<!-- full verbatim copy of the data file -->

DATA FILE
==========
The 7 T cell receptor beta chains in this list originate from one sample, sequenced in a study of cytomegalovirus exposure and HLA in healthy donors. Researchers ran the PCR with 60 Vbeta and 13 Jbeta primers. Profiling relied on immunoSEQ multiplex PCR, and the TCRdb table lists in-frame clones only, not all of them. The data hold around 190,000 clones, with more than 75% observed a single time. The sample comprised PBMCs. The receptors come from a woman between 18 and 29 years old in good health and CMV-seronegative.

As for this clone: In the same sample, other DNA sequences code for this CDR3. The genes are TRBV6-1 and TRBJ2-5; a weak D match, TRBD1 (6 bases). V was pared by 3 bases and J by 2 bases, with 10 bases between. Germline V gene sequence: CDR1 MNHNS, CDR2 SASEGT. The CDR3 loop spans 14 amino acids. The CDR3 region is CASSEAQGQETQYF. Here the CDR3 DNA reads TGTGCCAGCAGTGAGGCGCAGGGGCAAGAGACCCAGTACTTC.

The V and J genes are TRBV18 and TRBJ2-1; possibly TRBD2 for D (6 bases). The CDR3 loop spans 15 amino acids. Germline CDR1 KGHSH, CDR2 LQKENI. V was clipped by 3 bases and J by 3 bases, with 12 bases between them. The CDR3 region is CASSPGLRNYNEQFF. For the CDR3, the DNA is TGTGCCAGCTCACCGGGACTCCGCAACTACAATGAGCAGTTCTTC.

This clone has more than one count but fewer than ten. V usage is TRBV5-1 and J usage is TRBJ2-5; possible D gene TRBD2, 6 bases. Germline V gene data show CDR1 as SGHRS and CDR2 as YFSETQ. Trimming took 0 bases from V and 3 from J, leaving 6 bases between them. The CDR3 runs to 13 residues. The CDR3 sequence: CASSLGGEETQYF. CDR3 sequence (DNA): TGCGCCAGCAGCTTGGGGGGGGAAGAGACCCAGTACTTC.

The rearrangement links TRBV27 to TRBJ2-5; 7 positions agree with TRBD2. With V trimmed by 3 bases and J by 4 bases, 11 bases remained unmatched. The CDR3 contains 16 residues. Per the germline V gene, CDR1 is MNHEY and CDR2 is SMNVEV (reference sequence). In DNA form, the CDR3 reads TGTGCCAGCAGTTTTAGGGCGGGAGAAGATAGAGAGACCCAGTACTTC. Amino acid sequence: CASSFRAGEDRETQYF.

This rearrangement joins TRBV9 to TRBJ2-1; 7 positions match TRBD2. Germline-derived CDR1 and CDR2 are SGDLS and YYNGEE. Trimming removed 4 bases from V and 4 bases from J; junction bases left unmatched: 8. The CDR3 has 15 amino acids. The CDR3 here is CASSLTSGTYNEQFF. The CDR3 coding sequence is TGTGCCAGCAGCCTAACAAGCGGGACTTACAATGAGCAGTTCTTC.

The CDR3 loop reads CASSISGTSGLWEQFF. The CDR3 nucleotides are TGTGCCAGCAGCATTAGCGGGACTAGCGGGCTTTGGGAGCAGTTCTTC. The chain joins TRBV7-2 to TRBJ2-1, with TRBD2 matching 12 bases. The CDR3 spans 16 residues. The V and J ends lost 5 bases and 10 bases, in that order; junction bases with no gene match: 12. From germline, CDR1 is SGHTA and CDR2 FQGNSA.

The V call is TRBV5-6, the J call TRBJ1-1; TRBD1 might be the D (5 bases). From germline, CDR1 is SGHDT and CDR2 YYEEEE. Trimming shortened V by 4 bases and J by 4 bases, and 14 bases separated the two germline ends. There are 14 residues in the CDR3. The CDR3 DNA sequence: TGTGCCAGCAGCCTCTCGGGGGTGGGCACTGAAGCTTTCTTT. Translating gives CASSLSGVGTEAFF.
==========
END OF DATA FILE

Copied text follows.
The 7 T cell receptor beta chains in this list originate from one sample, sequenced in a study of cytomegalovirus exposure and HLA in healthy donors. Researchers ran the PCR with 60 Vbeta and 13 Jbeta primers. Profiling relied on immunoSEQ multiplex PCR, and the TCRdb table lists in-frame clones only, not all of them. The data hold around 190,000 clones, with more than 75% observed a single time. The sample comprised PBMCs. The receptors come from a woman between 18 and 29 years old in good health and CMV-seronegative.

As for this clone: In the same sample, other DNA sequences code for this CDR3. The genes are TRBV6-1 and TRBJ2-5; a weak D match, TRBD1 (6 bases). V was pared by 3 bases and J by 2 bases, with 10 bases between. Germline V gene sequence: CDR1 MNHNS, CDR2 SASEGT. The CDR3 loop spans 14 amino acids. The CDR3 region is CASSEAQGQETQYF. Here the CDR3 DNA reads TGTGCCAGCAGTGAGGCGCAGGGGCAAGAGACCCAGTACTTC.

The V and J genes are TRBV18 and TRBJ2-1; possibly TRBD2 for D (6 bases). The CDR3 loop spans 15 amino acids. Germline CDR1 KGHSH, CDR2 LQKENI. V was clipped by 3 bases and J by 3 bases, with 12 bases between them. The CDR3 region is CASSPGLRNYNEQFF. For the CDR3, the DNA is TGTGCCAGCTCACCGGGACTCCGCAACTACAATGAGCAGTTCTTC.

This clone has more than one count but fewer than ten. V usage is TRBV5-1 and J usage is TRBJ2-5; possible D gene TRBD2, 6 bases. Germline V gene data show CDR1 as SGHRS and CDR2 as YFSETQ. Trimming took 0 bases from V and 3 from J, leaving 6 bases between them. The CDR3 runs to 13 residues. The CDR3 sequence: CASSLGGEETQYF. CDR3 sequence (DNA): TGCGCCAGCAGCTTGGGGGGGGAAGAGACCCAGTACTTC.

The rearrangement links TRBV27 to TRBJ2-5; 7 positions agree with TRBD2. With V trimmed by 3 bases and J by 4 bases, 11 bases remained unmatched. The CDR3 contains 16 residues. Per the germline V gene, CDR1 is MNHEY and CDR2 is SMNVEV (reference sequence). In DNA form, the CDR3 reads TGTGCCAGCAGTTTTAGGGCGGGAGAAGATAGAGAGACCCAGTACTTC. Amino acid sequence: CASSFRAGEDRETQYF.

This rearrangement joins TRBV9 to TRBJ2-1; 7 positions match TRBD2. Germline-derived CDR1 and CDR2 are SGDLS and YYNGEE. Trimming removed 4 bases from V and 4 bases from J; junction bases left unmatched: 8. The CDR3 has 15 amino acids. The CDR3 here is CASSLTSGTYNEQFF. The CDR3 coding sequence is TGTGCCAGCAGCCTAACAAGCGGGACTTACAATGAGCAGTTCTTC.

The CDR3 loop reads CASSISGTSGLWEQFF. The CDR3 nucleotides are TGTGCCAGCAGCATTAGCGGGACTAGCGGGCTTTGGGAGCAGTTCTTC. The chain joins TRBV7-2 to TRBJ2-1, with TRBD2 matching 12 bases. The CDR3 spans 16 residues. The V and J ends lost 5 bases and 10 bases, in that order; junction bases with no gene match: 12. From germline, CDR1 is SGHTA and CDR2 FQGNSA.

The V call is TRBV5-6, the J call TRBJ1-1; TRBD1 might be the D (5 bases). From germline, CDR1 is SGHDT and CDR2 YYEEEE. Trimming shortened V by 4 bases and J by 4 bases, and 14 bases separated the two germline ends. There are 14 residues in the CDR3. The CDR3 DNA sequence: TGTGCCAGCAGCCTCTCGGGGGTGGGCACTGAAGCTTTCTTT. Translating gives CASSLSGVGTEAFF.